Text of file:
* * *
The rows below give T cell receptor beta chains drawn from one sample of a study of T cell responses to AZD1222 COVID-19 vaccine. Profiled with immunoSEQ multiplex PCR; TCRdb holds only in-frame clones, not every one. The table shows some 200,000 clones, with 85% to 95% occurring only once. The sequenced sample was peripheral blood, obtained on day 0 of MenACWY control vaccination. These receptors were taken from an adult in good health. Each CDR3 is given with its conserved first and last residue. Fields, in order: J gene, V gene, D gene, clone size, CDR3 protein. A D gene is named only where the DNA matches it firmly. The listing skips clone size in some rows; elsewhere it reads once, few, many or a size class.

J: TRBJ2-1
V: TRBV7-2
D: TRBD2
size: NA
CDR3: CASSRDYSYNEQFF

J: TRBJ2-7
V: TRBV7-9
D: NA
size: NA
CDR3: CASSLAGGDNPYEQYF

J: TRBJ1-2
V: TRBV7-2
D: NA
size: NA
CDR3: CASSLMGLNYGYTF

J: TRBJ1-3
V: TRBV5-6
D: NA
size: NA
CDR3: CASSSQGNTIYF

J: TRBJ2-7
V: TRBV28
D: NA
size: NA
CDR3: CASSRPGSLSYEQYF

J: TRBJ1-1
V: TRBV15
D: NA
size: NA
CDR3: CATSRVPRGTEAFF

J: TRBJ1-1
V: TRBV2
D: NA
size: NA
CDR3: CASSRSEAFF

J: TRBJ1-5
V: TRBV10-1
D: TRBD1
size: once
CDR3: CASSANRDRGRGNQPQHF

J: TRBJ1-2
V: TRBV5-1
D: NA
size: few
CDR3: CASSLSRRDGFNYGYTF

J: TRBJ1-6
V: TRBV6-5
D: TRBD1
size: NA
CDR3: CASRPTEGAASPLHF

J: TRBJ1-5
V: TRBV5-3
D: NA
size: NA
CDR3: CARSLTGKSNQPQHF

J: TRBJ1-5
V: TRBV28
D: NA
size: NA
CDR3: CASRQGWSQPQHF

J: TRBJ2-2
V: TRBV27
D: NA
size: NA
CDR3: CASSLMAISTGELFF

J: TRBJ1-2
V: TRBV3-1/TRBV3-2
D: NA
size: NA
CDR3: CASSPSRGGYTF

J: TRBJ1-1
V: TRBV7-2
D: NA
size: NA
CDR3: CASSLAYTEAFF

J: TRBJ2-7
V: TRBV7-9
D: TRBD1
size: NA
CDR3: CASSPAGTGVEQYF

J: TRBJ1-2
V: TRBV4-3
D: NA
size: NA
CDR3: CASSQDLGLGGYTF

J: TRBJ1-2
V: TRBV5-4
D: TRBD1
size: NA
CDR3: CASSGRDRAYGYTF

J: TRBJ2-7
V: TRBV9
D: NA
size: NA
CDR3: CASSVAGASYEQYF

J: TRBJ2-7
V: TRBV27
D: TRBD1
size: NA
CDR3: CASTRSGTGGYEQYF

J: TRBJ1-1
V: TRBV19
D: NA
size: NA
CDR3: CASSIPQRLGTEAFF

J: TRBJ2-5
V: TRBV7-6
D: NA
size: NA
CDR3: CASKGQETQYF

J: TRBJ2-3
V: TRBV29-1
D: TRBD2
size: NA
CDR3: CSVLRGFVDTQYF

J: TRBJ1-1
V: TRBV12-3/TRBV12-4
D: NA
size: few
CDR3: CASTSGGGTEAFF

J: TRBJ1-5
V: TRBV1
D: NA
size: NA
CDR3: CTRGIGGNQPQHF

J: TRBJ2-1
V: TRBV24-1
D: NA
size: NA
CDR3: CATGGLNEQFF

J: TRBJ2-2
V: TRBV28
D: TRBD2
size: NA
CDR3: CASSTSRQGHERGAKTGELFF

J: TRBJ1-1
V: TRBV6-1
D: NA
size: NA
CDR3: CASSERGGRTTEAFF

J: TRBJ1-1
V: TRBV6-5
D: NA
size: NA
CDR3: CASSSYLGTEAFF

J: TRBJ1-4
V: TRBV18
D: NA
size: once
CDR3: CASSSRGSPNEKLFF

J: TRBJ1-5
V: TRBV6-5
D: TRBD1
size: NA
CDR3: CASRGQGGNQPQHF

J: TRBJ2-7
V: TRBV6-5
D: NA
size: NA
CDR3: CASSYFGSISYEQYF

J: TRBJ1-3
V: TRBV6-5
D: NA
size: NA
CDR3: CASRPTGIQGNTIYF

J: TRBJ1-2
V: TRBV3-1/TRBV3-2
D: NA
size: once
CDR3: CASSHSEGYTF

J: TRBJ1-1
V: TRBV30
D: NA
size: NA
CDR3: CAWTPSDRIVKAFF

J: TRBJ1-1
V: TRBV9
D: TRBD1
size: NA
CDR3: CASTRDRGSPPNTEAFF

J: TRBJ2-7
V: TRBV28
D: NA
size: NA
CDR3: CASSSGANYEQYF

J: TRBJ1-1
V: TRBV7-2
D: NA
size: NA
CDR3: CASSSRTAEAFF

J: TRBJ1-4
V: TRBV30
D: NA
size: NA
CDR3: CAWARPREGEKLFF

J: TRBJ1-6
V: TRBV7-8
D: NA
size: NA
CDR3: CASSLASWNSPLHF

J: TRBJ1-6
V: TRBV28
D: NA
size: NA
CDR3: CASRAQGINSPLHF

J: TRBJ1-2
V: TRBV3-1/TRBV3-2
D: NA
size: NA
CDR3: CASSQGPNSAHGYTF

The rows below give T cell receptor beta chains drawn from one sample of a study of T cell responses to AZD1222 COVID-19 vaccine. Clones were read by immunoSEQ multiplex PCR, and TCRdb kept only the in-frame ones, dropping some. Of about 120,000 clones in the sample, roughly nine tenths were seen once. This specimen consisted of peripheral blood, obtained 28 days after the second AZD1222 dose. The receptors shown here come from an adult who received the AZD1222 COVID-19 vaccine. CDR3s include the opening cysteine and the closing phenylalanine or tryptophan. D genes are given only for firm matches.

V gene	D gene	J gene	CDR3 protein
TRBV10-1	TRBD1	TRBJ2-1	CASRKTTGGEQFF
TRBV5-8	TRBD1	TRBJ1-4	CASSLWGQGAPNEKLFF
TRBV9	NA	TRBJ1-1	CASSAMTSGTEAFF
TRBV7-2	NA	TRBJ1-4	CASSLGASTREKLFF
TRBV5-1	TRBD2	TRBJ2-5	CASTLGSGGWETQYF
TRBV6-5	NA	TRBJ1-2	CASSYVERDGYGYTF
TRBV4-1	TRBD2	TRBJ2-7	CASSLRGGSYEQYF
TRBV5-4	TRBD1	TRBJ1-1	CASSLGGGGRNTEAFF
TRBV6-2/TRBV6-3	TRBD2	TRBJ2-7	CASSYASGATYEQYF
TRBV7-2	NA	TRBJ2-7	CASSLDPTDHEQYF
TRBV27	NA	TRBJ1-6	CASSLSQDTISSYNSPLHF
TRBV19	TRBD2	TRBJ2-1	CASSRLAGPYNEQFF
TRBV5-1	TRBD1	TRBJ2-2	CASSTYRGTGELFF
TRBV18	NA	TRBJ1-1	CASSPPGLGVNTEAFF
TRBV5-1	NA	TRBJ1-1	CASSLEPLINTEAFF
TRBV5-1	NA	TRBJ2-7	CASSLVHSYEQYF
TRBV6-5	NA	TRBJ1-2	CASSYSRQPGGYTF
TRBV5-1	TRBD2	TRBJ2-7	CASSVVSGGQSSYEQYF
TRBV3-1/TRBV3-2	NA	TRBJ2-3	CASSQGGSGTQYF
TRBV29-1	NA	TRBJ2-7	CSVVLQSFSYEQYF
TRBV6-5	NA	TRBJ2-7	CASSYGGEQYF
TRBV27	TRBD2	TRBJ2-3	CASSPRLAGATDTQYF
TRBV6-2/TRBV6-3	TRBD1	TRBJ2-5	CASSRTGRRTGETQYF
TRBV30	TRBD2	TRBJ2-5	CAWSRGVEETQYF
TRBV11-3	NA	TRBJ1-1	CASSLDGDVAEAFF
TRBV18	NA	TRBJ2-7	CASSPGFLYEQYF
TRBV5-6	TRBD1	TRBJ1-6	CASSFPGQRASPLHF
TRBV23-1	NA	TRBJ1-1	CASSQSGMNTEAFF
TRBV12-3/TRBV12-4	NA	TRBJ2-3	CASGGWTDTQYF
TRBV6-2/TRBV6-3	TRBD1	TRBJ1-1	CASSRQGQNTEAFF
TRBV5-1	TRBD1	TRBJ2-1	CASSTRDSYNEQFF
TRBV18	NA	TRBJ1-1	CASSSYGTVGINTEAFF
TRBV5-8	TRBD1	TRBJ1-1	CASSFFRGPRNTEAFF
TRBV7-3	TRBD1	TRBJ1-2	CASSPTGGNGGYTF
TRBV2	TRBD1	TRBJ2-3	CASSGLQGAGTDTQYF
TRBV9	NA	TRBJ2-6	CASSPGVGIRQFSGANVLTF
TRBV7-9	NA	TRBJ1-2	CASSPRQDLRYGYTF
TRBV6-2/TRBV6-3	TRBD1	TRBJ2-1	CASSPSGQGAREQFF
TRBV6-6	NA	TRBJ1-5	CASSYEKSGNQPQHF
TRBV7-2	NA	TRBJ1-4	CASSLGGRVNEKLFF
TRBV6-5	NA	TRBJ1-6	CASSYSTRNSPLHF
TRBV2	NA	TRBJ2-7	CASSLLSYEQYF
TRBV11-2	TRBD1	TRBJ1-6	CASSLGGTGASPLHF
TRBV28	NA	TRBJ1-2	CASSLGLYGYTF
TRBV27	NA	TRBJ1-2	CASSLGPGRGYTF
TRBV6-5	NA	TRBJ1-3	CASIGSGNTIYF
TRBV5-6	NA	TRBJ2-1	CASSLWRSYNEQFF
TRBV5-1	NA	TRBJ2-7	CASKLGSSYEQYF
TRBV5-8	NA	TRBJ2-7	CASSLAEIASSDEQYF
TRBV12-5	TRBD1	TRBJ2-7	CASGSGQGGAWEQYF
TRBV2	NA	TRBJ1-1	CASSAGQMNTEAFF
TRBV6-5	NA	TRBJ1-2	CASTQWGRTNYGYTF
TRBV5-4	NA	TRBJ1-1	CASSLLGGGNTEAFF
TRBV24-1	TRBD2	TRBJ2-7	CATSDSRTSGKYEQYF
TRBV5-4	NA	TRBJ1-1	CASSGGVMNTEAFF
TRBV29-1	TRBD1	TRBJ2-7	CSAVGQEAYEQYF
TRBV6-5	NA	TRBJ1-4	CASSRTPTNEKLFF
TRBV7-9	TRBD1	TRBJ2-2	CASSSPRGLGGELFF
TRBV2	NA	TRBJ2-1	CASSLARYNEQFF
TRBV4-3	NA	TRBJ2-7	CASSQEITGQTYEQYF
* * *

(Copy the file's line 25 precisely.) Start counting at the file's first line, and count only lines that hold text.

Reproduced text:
size: NA